The Pentagon's New Map
Via Jerry Pournelle's blog, Chaos Manor, comes a pointer to this article from March 2003, by Thomas P.M. Barnett of the U.S. Naval War College. Like the subhead says, it's a look at "why we go to war and why we'll keep going to war."
When the United States finally goes to war again in the Persian Gulf, it will not constitute a settling of old scores, or just an enforced disarmament of illegal weapons, or a distraction in the war on terror. Our next war in the Gulf will mark a historical tipping point—the moment when Washington takes real ownership of strategic security in the age of globalization.The job of the United States, as he sees it, is not to be ready to fight Russia or China because they are already in the process of joining the First World through market capitalism and globalisation. The places America needs to work on strengthening are the unstable areas along the edges: Mexico, Brazil, South Africa, Morocco, Algeria, Greece, Turkey, Pakistan, Thailand, Malaysia, the Phillipines, Indonesia. Our military will find itself in the countries in northern South America, Africa and the Middle East that are not a functioning part of the world economy.
That is why the public debate about this war has been so important: It forces Americans to come to terms with I believe is the new security paradigm that shapes this age, namely, Disconnectedness defines danger. Saddam Hussein’s outlaw regime is dangerously disconnected from the globalizing world, from its rule sets, its norms, and all the ties that bind countries together in mutually assured dependence.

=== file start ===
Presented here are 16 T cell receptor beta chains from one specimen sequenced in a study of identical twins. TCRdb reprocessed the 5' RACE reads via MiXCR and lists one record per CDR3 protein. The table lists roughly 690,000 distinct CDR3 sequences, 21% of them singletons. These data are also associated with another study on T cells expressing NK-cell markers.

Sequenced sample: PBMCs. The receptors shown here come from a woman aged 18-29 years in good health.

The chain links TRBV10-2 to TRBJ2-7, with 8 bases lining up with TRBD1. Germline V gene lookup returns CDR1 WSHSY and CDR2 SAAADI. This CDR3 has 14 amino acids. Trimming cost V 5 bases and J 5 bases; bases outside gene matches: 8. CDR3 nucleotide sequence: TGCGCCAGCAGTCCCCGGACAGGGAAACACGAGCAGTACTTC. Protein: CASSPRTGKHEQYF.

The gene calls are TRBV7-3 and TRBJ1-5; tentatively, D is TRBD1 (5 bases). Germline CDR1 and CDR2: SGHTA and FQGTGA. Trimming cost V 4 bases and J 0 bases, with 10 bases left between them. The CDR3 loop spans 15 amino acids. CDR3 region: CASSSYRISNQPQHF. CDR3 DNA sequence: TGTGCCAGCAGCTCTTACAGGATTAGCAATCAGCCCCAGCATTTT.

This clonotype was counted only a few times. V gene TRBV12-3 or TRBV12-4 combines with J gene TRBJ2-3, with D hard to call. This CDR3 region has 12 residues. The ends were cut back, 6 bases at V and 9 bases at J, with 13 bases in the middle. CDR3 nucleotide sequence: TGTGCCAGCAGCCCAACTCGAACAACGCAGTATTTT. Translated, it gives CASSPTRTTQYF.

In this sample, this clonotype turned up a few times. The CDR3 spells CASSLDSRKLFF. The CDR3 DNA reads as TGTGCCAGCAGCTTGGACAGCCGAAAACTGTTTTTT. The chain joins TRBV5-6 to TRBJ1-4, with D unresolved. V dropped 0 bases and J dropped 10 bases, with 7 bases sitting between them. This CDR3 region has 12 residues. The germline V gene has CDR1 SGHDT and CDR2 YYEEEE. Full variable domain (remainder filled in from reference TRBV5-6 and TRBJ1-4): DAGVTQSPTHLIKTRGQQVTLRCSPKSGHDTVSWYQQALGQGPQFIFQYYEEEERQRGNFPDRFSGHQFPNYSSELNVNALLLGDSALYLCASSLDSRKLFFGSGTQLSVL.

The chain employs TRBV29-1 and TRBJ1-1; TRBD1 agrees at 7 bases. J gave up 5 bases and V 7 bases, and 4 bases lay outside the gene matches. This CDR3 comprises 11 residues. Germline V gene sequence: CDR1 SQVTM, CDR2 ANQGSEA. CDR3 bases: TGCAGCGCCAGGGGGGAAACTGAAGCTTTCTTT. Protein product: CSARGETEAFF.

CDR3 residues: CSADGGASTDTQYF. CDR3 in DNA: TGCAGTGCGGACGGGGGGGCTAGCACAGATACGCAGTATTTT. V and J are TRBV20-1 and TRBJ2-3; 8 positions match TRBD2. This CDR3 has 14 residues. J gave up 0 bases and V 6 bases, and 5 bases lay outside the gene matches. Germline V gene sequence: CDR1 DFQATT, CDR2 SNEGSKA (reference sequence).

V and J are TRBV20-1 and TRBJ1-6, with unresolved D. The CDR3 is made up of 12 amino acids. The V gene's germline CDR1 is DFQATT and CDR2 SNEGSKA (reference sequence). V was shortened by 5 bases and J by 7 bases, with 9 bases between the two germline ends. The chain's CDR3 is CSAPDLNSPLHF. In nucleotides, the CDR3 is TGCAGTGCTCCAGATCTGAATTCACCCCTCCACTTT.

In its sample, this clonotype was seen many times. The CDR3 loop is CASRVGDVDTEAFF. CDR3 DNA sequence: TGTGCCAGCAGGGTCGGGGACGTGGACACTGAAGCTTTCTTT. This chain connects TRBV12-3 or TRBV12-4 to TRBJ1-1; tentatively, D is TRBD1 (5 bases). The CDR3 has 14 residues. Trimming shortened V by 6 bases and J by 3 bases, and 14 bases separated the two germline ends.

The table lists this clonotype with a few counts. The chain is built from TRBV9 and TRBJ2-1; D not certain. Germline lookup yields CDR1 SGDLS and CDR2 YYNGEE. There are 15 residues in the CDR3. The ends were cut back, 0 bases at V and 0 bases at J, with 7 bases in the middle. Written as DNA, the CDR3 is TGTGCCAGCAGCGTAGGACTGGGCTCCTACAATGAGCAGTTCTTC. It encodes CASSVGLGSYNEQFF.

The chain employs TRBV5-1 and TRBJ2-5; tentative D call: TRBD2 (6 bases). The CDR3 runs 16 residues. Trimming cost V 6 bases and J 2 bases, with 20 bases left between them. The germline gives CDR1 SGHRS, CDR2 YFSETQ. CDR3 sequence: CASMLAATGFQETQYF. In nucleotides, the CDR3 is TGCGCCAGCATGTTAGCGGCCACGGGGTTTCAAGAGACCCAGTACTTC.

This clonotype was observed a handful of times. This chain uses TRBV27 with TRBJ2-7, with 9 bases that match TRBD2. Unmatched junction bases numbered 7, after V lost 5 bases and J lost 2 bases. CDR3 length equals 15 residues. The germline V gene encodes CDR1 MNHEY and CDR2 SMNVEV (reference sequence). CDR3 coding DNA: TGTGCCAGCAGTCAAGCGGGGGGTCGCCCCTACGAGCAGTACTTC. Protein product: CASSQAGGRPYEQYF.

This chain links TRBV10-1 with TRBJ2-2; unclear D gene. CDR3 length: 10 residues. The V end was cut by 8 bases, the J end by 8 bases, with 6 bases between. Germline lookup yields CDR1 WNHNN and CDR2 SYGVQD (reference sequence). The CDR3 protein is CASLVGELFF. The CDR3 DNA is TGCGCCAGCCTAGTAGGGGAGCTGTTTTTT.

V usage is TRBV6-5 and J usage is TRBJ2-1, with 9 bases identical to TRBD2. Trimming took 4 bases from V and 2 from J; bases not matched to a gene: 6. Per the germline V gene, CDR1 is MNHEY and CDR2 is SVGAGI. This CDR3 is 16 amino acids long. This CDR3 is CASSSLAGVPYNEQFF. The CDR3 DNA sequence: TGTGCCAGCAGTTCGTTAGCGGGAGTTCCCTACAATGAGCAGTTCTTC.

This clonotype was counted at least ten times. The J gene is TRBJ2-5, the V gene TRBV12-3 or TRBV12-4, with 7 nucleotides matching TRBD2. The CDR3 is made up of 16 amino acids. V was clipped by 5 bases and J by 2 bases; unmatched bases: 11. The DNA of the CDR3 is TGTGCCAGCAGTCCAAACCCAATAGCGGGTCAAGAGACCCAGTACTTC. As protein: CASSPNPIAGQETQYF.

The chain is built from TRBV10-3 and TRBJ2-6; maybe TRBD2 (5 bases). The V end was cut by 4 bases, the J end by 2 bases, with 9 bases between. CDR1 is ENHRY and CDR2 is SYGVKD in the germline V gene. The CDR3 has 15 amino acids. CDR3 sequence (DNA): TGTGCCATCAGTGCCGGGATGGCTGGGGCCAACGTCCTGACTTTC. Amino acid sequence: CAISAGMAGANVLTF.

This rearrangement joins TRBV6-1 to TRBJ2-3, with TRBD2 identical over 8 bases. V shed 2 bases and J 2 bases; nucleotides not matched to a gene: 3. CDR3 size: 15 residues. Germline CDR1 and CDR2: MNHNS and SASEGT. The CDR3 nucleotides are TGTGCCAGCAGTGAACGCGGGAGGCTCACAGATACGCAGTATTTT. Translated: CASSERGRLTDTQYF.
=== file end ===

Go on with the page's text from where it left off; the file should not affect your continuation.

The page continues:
The problem with most discussion of globalization is that too many experts treat it as a binary outcome: Either it is great and sweeping the planet, or it is horrid and failing humanity everywhere. Neither view really works, because globalization as a historical process is simply too big and too complex for such summary judgments. Instead, this new world must be defined by where globalization has truly taken root and where it has not.
Show me where globalization is thick with network connectivity, financial transactions, liberal media flows, and collective security, and I will show you regions featuring stable governments, rising standards of living, and more deaths by suicide than murder. These parts of the world I call the Functioning Core, or Core. But show me where globalization is thinning or just plain absent, and I will show you regions plagued by politically repressive regimes, widespread poverty and disease, routine mass murder, and—most important—the chronic conflicts that incubate the next generation of global terrorists. These parts of the world I call the Non-Integrating Gap, or Gap.
I think he's on to something here. It's not a long read, but it makes globalisation take on a new, important role.